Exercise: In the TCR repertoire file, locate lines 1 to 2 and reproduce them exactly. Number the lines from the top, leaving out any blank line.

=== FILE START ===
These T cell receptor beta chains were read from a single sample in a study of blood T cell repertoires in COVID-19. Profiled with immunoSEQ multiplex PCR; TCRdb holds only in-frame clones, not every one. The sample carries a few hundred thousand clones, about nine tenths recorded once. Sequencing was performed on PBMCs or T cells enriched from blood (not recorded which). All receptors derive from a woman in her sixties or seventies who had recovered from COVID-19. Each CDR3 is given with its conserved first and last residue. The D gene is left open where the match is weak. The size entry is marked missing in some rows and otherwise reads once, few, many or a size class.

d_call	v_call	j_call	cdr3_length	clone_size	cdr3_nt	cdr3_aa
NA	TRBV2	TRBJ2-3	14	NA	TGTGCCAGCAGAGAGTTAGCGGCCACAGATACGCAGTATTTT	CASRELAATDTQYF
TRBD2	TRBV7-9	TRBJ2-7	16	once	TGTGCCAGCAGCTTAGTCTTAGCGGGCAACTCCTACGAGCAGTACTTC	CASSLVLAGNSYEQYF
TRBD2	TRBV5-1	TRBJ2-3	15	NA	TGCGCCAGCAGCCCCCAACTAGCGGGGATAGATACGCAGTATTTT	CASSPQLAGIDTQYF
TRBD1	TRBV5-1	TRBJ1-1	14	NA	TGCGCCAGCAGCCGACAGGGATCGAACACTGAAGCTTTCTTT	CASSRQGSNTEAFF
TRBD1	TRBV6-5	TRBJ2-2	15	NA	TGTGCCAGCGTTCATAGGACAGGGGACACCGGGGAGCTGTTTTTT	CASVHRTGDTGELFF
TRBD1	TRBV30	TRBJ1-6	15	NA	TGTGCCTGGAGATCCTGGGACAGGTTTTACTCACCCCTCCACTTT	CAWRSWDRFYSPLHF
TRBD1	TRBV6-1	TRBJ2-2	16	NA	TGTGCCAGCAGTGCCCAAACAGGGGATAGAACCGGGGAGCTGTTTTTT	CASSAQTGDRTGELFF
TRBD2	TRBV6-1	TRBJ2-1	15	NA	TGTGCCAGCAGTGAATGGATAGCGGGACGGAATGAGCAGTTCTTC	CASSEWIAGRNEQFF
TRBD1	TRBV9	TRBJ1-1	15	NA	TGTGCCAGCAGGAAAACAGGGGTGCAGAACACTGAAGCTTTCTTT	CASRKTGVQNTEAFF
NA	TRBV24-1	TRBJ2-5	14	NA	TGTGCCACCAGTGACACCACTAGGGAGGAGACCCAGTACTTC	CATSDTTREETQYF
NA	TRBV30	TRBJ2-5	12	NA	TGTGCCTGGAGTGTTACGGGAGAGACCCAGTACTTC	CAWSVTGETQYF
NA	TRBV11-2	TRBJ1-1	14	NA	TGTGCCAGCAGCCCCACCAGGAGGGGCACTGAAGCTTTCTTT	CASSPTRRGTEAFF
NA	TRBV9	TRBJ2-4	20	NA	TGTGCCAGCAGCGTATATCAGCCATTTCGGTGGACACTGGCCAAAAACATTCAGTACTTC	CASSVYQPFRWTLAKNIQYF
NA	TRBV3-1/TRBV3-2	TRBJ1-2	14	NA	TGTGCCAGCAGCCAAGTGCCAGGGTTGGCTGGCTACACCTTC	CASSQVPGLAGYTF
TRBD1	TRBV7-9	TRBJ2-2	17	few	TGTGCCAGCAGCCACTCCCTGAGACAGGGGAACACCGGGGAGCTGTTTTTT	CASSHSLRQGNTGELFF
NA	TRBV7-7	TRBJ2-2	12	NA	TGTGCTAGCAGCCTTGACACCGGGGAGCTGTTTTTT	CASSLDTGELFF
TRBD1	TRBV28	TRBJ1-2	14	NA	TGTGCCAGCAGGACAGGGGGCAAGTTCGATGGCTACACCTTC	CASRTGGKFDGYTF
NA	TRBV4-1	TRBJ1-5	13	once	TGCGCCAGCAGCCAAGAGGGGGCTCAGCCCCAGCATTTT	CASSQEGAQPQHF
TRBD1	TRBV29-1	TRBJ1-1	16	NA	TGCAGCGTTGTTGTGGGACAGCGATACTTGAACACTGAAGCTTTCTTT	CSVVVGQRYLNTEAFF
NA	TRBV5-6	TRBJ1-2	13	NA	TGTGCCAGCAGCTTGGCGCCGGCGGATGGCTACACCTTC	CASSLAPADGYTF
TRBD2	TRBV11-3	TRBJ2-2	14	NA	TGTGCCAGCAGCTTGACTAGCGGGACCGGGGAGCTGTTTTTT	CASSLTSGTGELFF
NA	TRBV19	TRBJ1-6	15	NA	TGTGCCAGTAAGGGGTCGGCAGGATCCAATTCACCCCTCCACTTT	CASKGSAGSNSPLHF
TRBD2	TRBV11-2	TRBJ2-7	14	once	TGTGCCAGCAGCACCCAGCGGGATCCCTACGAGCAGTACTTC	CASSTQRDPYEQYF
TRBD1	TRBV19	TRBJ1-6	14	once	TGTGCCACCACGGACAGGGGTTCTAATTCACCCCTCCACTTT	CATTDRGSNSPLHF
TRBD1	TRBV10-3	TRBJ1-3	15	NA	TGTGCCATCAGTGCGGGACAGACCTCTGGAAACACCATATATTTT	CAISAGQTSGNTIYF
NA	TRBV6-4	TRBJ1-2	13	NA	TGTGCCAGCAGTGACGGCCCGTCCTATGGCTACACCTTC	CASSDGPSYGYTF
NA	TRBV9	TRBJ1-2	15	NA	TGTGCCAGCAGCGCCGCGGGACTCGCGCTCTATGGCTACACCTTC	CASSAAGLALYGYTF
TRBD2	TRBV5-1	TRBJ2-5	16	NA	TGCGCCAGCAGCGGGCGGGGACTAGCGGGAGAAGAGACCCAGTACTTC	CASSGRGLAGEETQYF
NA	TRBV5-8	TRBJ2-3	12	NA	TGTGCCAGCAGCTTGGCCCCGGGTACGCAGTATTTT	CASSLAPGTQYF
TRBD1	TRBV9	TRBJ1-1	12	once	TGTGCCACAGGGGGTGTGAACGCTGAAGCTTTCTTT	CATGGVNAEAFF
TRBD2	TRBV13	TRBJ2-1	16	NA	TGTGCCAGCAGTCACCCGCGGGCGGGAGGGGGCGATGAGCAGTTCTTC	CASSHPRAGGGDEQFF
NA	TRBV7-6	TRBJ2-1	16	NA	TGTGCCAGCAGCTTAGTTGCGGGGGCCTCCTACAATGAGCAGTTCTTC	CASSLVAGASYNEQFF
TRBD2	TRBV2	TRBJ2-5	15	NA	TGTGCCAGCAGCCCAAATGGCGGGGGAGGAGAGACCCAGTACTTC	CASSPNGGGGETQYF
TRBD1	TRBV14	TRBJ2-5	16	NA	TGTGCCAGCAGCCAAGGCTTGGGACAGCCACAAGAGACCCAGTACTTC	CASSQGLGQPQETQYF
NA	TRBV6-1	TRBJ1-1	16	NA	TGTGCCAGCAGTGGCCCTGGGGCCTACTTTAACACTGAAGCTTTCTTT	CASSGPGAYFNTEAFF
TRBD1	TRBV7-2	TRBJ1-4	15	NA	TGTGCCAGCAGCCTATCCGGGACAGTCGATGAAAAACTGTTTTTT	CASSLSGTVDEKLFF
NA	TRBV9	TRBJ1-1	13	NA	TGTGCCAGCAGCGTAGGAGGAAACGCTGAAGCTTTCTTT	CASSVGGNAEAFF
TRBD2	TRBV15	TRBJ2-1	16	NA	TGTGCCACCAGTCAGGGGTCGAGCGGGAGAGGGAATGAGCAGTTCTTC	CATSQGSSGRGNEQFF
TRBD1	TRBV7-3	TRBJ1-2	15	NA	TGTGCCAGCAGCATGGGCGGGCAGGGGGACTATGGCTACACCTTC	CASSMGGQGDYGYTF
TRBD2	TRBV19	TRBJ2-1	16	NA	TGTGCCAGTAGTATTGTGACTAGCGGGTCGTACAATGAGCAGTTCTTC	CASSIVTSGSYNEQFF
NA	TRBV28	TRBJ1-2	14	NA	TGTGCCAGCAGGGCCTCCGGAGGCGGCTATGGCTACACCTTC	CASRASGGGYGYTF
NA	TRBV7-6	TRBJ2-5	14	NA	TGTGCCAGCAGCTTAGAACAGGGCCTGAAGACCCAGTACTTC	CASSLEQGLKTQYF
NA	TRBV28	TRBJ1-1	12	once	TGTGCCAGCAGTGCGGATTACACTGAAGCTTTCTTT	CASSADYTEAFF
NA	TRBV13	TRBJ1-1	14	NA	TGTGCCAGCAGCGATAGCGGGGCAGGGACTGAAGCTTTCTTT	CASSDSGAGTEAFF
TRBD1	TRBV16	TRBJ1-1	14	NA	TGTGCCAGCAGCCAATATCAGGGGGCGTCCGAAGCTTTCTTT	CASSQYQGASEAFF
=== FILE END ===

These T cell receptor beta chains were read from a single sample in a study of blood T cell repertoires in COVID-19. Profiled with immunoSEQ multiplex PCR; TCRdb holds only in-frame clones, not every one. The sample carries a few hundred thousand clones, about nine tenths recorded once. Sequencing was performed on PBMCs or T cells enriched from blood (not recorded which). All receptors derive from a woman in her sixties or seventies who had recovered from COVID-19. Each CDR3 is given with its conserved first and last residue. The D gene is left open where the match is weak. The size entry is marked missing in some rows and otherwise reads once, few, many or a size class.

d_call	v_call	j_call	cdr3_length	clone_size	cdr3_nt	cdr3_aa